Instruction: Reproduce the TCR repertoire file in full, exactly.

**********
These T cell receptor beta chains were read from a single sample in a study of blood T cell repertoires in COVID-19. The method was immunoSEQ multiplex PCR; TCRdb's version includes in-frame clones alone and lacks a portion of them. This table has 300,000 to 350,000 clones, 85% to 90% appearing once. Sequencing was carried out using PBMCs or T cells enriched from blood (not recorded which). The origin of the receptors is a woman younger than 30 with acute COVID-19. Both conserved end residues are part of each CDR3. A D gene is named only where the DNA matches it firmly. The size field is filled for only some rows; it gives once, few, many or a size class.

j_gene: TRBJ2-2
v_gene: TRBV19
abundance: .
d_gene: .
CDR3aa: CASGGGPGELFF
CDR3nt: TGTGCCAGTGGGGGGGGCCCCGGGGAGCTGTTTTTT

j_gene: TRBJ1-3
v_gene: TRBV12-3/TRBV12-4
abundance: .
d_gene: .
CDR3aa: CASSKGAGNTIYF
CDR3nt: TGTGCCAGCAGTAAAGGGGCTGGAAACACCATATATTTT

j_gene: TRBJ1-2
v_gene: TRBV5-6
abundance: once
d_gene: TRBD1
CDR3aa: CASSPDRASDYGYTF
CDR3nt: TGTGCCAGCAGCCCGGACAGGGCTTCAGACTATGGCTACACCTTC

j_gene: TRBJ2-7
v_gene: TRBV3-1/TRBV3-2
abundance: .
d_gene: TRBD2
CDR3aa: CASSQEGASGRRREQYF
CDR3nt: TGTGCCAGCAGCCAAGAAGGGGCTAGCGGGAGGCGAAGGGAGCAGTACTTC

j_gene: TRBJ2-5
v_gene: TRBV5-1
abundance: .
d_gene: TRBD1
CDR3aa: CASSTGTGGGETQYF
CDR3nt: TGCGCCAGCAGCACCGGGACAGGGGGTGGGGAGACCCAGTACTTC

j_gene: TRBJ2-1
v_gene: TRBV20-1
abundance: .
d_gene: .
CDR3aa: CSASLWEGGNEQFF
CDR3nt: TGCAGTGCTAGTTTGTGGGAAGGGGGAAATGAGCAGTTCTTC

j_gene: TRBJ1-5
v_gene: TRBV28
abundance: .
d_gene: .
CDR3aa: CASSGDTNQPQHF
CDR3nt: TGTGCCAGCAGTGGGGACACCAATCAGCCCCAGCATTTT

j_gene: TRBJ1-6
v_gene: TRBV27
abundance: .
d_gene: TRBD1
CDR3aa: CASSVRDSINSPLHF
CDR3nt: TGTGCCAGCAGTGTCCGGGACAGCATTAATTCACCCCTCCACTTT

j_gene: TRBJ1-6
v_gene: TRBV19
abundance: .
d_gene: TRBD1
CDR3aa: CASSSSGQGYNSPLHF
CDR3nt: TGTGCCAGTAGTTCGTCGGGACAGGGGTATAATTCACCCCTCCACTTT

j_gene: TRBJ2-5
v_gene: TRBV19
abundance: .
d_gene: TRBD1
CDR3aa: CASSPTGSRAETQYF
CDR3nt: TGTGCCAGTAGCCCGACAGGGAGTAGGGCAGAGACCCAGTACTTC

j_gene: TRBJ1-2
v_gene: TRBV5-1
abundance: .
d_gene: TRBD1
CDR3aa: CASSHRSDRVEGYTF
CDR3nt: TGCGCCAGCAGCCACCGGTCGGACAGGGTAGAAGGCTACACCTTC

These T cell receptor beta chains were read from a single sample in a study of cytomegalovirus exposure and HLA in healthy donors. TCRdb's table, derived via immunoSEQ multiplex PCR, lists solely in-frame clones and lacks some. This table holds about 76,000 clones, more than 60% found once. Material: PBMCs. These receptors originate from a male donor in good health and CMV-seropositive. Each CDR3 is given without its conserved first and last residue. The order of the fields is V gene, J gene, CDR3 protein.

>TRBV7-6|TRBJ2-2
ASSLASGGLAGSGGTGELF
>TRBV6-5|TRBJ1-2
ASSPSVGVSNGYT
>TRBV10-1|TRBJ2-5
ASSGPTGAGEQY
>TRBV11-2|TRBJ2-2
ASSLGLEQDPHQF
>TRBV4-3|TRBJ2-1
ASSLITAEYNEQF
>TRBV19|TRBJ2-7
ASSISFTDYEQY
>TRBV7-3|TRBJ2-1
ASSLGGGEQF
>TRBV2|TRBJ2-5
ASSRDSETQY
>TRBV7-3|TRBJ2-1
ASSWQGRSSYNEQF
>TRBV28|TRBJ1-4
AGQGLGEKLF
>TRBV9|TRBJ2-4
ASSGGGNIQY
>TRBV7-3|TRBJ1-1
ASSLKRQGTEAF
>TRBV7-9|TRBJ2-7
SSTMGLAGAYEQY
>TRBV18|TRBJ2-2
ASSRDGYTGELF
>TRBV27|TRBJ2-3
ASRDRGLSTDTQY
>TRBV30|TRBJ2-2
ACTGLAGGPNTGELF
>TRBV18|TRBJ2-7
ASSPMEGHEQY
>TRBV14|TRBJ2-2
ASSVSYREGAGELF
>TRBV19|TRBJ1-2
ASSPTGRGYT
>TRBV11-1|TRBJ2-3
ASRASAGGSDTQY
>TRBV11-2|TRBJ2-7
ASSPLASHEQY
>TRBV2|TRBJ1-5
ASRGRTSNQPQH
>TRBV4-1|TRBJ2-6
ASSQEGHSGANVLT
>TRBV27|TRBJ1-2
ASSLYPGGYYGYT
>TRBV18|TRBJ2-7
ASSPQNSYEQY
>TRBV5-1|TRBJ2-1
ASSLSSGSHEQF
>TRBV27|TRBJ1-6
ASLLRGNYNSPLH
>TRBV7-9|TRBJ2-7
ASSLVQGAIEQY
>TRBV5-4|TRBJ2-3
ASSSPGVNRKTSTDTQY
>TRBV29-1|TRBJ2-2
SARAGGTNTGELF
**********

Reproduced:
These T cell receptor beta chains were read from a single sample in a study of blood T cell repertoires in COVID-19. The method was immunoSEQ multiplex PCR; TCRdb's version includes in-frame clones alone and lacks a portion of them. This table has 300,000 to 350,000 clones, 85% to 90% appearing once. Sequencing was carried out using PBMCs or T cells enriched from blood (not recorded which). The origin of the receptors is a woman younger than 30 with acute COVID-19. Both conserved end residues are part of each CDR3. A D gene is named only where the DNA matches it firmly. The size field is filled for only some rows; it gives once, few, many or a size class.

j_gene: TRBJ2-2
v_gene: TRBV19
abundance: .
d_gene: .
CDR3aa: CASGGGPGELFF
CDR3nt: TGTGCCAGTGGGGGGGGCCCCGGGGAGCTGTTTTTT

j_gene: TRBJ1-3
v_gene: TRBV12-3/TRBV12-4
abundance: .
d_gene: .
CDR3aa: CASSKGAGNTIYF
CDR3nt: TGTGCCAGCAGTAAAGGGGCTGGAAACACCATATATTTT

j_gene: TRBJ1-2
v_gene: TRBV5-6
abundance: once
d_gene: TRBD1
CDR3aa: CASSPDRASDYGYTF
CDR3nt: TGTGCCAGCAGCCCGGACAGGGCTTCAGACTATGGCTACACCTTC

j_gene: TRBJ2-7
v_gene: TRBV3-1/TRBV3-2
abundance: .
d_gene: TRBD2
CDR3aa: CASSQEGASGRRREQYF
CDR3nt: TGTGCCAGCAGCCAAGAAGGGGCTAGCGGGAGGCGAAGGGAGCAGTACTTC

j_gene: TRBJ2-5
v_gene: TRBV5-1
abundance: .
d_gene: TRBD1
CDR3aa: CASSTGTGGGETQYF
CDR3nt: TGCGCCAGCAGCACCGGGACAGGGGGTGGGGAGACCCAGTACTTC

j_gene: TRBJ2-1
v_gene: TRBV20-1
abundance: .
d_gene: .
CDR3aa: CSASLWEGGNEQFF
CDR3nt: TGCAGTGCTAGTTTGTGGGAAGGGGGAAATGAGCAGTTCTTC

j_gene: TRBJ1-5
v_gene: TRBV28
abundance: .
d_gene: .
CDR3aa: CASSGDTNQPQHF
CDR3nt: TGTGCCAGCAGTGGGGACACCAATCAGCCCCAGCATTTT

j_gene: TRBJ1-6
v_gene: TRBV27
abundance: .
d_gene: TRBD1
CDR3aa: CASSVRDSINSPLHF
CDR3nt: TGTGCCAGCAGTGTCCGGGACAGCATTAATTCACCCCTCCACTTT

j_gene: TRBJ1-6
v_gene: TRBV19
abundance: .
d_gene: TRBD1
CDR3aa: CASSSSGQGYNSPLHF
CDR3nt: TGTGCCAGTAGTTCGTCGGGACAGGGGTATAATTCACCCCTCCACTTT

j_gene: TRBJ2-5
v_gene: TRBV19
abundance: .
d_gene: TRBD1
CDR3aa: CASSPTGSRAETQYF
CDR3nt: TGTGCCAGTAGCCCGACAGGGAGTAGGGCAGAGACCCAGTACTTC

j_gene: TRBJ1-2
v_gene: TRBV5-1
abundance: .
d_gene: TRBD1
CDR3aa: CASSHRSDRVEGYTF
CDR3nt: TGCGCCAGCAGCCACCGGTCGGACAGGGTAGAAGGCTACACCTTC

These T cell receptor beta chains were read from a single sample in a study of cytomegalovirus exposure and HLA in healthy donors. TCRdb's table, derived via immunoSEQ multiplex PCR, lists solely in-frame clones and lacks some. This table holds about 76,000 clones, more than 60% found once. Material: PBMCs. These receptors originate from a male donor in good health and CMV-seropositive. Each CDR3 is given without its conserved first and last residue. The order of the fields is V gene, J gene, CDR3 protein.

>TRBV7-6|TRBJ2-2
ASSLASGGLAGSGGTGELF
>TRBV6-5|TRBJ1-2
ASSPSVGVSNGYT
>TRBV10-1|TRBJ2-5
ASSGPTGAGEQY
>TRBV11-2|TRBJ2-2
ASSLGLEQDPHQF
>TRBV4-3|TRBJ2-1
ASSLITAEYNEQF
>TRBV19|TRBJ2-7
ASSISFTDYEQY
>TRBV7-3|TRBJ2-1
ASSLGGGEQF
>TRBV2|TRBJ2-5
ASSRDSETQY
>TRBV7-3|TRBJ2-1
ASSWQGRSSYNEQF
>TRBV28|TRBJ1-4
AGQGLGEKLF
>TRBV9|TRBJ2-4
ASSGGGNIQY
>TRBV7-3|TRBJ1-1
ASSLKRQGTEAF
>TRBV7-9|TRBJ2-7
SSTMGLAGAYEQY
>TRBV18|TRBJ2-2
ASSRDGYTGELF
>TRBV27|TRBJ2-3
ASRDRGLSTDTQY
>TRBV30|TRBJ2-2
ACTGLAGGPNTGELF
>TRBV18|TRBJ2-7
ASSPMEGHEQY
>TRBV14|TRBJ2-2
ASSVSYREGAGELF
>TRBV19|TRBJ1-2
ASSPTGRGYT
>TRBV11-1|TRBJ2-3
ASRASAGGSDTQY
>TRBV11-2|TRBJ2-7
ASSPLASHEQY
>TRBV2|TRBJ1-5
ASRGRTSNQPQH
>TRBV4-1|TRBJ2-6
ASSQEGHSGANVLT
>TRBV27|TRBJ1-2
ASSLYPGGYYGYT
>TRBV18|TRBJ2-7
ASSPQNSYEQY
>TRBV5-1|TRBJ2-1
ASSLSSGSHEQF
>TRBV27|TRBJ1-6
ASLLRGNYNSPLH
>TRBV7-9|TRBJ2-7
ASSLVQGAIEQY
>TRBV5-4|TRBJ2-3
ASSSPGVNRKTSTDTQY
>TRBV29-1|TRBJ2-2
SARAGGTNTGELF